One reason why the bayonet was ineffective in World War I was because of the rapid growth of technology in the field of weapons.
The bayonet was a remnant of a previous time period in warfighting. Its purpose was to get close to a soldier and stab him as he approached. For 19th Century tactical approaches such as grid- like soldier formations, the bayonet was useful to stab and advance. However, technological advances in weaponry emerging in World War I had outstripped the bayonet's usefulness. For example, soldiers began to use the machine gun. This allowed soldiers to fire multiple rounds of live ammunition at oncoming soldiers. A soldier approaching with a bayonet would be neutralized from a distance through a machine gun which could be hundreds of yards away. The use of grenades was a similar means of neutralizing the bayonet. In both instances, the threat of a solider with a bayonet could be addressed from a distance. The bayonet's need for close proximity had become a liability.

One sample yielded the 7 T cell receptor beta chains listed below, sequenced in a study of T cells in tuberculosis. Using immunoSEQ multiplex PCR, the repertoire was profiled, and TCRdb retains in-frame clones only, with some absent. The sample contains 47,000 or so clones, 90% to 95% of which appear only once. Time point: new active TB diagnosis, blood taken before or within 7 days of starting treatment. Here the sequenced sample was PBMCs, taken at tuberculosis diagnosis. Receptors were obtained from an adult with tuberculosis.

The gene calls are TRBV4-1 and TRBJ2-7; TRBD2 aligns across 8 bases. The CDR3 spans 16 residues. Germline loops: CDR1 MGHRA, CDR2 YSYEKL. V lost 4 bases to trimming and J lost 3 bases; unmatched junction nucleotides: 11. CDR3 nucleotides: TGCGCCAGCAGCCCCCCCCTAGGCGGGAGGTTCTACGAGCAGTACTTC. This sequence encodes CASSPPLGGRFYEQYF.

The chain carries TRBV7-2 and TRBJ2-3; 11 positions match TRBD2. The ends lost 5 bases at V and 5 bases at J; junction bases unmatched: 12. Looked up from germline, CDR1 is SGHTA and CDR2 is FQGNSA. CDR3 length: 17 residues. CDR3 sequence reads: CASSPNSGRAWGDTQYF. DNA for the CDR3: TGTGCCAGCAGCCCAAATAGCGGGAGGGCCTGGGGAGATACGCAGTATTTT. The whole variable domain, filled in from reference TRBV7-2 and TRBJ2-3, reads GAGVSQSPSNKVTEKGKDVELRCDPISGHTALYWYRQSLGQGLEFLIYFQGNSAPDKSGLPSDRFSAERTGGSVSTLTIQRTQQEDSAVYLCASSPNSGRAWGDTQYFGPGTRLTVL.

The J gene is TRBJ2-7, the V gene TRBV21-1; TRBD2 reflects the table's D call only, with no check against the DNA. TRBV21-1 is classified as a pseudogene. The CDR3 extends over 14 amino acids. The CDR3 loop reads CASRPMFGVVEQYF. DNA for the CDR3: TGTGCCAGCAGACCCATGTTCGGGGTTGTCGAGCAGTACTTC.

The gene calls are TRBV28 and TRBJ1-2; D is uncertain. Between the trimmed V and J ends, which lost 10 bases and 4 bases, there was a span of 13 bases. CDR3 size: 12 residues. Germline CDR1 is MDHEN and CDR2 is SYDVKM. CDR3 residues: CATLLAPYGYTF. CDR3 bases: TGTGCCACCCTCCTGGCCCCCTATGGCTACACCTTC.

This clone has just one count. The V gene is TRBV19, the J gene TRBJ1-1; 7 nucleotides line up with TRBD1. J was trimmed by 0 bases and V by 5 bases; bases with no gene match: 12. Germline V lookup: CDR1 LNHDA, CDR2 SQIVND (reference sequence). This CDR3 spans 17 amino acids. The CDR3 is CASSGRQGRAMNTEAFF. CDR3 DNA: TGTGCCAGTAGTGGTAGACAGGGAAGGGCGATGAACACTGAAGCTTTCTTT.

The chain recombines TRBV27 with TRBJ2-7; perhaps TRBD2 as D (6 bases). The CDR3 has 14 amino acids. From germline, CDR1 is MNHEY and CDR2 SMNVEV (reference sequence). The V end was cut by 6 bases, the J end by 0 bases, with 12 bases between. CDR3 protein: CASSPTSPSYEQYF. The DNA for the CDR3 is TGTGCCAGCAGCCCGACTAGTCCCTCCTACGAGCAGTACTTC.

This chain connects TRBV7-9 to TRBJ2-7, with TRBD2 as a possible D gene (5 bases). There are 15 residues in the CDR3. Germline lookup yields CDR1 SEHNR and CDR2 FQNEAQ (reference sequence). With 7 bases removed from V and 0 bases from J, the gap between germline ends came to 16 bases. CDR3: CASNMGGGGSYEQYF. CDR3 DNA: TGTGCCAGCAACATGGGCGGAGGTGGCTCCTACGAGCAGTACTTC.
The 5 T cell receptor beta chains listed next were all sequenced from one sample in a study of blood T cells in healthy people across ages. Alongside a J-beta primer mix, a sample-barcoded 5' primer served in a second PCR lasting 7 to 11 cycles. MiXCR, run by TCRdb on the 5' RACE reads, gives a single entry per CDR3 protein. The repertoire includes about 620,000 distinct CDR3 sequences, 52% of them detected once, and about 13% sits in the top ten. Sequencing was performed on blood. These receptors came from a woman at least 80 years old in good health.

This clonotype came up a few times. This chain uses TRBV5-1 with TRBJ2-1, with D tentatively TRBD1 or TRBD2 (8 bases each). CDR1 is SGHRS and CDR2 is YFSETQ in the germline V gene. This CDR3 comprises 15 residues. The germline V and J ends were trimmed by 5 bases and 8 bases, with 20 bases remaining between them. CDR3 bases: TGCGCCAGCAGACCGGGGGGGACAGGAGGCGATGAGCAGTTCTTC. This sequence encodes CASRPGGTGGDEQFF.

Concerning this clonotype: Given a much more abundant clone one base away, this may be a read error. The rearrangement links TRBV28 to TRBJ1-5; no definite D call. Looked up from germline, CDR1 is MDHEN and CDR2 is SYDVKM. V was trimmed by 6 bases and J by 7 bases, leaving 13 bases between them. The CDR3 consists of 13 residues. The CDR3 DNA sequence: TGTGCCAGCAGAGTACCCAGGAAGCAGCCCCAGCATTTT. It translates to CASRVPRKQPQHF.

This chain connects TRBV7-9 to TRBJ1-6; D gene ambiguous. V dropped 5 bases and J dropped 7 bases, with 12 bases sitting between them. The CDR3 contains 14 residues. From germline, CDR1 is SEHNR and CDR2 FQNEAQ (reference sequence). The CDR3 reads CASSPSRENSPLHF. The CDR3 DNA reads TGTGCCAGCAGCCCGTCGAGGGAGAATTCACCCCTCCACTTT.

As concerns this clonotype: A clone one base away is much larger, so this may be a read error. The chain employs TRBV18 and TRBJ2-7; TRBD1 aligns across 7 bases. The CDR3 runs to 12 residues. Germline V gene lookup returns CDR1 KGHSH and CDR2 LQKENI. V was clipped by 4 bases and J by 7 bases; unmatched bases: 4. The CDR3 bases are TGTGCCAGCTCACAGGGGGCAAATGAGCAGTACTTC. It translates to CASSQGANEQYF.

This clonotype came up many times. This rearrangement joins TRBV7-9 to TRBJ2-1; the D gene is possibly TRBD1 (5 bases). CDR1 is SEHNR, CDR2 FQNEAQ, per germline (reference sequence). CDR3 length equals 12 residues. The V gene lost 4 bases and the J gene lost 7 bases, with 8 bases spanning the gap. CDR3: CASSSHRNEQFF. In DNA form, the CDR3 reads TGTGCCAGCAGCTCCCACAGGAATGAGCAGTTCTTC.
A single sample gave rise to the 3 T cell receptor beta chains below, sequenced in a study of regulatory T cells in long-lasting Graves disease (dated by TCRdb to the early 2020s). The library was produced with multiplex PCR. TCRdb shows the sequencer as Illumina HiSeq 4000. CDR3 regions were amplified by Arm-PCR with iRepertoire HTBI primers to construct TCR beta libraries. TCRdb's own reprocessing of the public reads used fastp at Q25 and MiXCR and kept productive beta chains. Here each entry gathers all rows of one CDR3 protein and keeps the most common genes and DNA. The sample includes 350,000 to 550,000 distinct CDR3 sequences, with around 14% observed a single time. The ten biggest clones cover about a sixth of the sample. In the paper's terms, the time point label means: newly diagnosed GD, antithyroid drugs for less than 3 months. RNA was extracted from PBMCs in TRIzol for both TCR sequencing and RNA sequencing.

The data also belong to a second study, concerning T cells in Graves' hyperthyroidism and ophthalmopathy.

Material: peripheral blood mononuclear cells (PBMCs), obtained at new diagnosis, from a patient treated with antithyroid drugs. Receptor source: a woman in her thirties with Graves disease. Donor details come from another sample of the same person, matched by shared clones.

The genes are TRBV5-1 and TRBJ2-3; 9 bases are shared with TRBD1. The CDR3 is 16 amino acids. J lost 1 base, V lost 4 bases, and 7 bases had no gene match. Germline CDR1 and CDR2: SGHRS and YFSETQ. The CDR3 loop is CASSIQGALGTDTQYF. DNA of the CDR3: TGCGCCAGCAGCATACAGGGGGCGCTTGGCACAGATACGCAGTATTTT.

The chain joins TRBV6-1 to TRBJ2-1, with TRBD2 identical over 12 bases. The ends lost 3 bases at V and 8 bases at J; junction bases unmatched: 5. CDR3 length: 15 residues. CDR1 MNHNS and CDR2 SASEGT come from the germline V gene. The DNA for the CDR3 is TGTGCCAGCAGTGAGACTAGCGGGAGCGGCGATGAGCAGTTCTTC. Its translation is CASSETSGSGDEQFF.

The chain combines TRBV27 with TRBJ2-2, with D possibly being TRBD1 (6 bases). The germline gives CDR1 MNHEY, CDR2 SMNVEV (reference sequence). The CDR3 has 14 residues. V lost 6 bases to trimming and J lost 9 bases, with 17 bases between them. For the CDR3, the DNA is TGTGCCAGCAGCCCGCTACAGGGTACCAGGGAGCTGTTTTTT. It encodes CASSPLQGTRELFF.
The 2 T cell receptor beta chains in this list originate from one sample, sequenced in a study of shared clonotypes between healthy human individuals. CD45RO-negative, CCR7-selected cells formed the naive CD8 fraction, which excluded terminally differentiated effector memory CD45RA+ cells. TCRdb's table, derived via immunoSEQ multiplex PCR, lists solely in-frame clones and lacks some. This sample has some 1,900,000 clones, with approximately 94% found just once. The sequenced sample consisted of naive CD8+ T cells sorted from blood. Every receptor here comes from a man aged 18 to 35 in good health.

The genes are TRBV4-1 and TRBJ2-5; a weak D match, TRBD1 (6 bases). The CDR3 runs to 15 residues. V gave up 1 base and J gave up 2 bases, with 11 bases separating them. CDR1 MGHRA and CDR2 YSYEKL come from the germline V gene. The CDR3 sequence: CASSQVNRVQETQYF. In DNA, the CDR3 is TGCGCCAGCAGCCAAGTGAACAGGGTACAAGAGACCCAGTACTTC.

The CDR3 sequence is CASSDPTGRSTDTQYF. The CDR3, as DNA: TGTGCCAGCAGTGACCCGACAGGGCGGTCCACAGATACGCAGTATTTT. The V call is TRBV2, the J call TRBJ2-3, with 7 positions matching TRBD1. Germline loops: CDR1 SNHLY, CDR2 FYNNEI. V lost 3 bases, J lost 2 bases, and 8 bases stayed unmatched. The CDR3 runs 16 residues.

Another technological advance that limited the bayonet's effectiveness was the use of armored tanks. The bayonet was not very effective against these "landships." The use of airplanes in World War I was another advance that made the bayonet ineffective. The soldier wielding a bayonet was no match against an aerial attack. Finally, the bayonet proved no match to chemical warfare. The use of chemical weapons such as mustard gas made the bayonet worthless. By the time soldiers approached with their bayonet, the gas would have already scorched their lungs or caused blindness. Technological advances made the bayonet largely ineffective in fighting World War I.